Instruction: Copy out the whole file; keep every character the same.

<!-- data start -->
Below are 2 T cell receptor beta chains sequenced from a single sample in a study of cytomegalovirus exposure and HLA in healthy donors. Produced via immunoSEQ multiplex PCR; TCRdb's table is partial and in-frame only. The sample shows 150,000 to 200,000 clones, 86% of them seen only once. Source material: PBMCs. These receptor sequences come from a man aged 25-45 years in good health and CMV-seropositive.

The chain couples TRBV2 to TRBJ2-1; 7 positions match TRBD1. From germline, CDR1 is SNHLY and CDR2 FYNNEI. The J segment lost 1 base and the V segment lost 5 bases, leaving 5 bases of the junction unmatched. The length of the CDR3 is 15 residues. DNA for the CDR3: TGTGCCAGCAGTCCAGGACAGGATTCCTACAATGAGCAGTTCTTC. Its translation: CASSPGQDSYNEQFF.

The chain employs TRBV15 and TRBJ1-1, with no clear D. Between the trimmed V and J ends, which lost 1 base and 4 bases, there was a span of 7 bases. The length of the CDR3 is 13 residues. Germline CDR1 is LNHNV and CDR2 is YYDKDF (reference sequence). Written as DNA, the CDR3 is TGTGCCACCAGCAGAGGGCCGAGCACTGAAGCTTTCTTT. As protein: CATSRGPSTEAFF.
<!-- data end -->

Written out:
Below are 2 T cell receptor beta chains sequenced from a single sample in a study of cytomegalovirus exposure and HLA in healthy donors. Produced via immunoSEQ multiplex PCR; TCRdb's table is partial and in-frame only. The sample shows 150,000 to 200,000 clones, 86% of them seen only once. Source material: PBMCs. These receptor sequences come from a man aged 25-45 years in good health and CMV-seropositive.

The chain couples TRBV2 to TRBJ2-1; 7 positions match TRBD1. From germline, CDR1 is SNHLY and CDR2 FYNNEI. The J segment lost 1 base and the V segment lost 5 bases, leaving 5 bases of the junction unmatched. The length of the CDR3 is 15 residues. DNA for the CDR3: TGTGCCAGCAGTCCAGGACAGGATTCCTACAATGAGCAGTTCTTC. Its translation: CASSPGQDSYNEQFF.

The chain employs TRBV15 and TRBJ1-1, with no clear D. Between the trimmed V and J ends, which lost 1 base and 4 bases, there was a span of 7 bases. The length of the CDR3 is 13 residues. Germline CDR1 is LNHNV and CDR2 is YYDKDF (reference sequence). Written as DNA, the CDR3 is TGTGCCACCAGCAGAGGGCCGAGCACTGAAGCTTTCTTT. As protein: CATSRGPSTEAFF.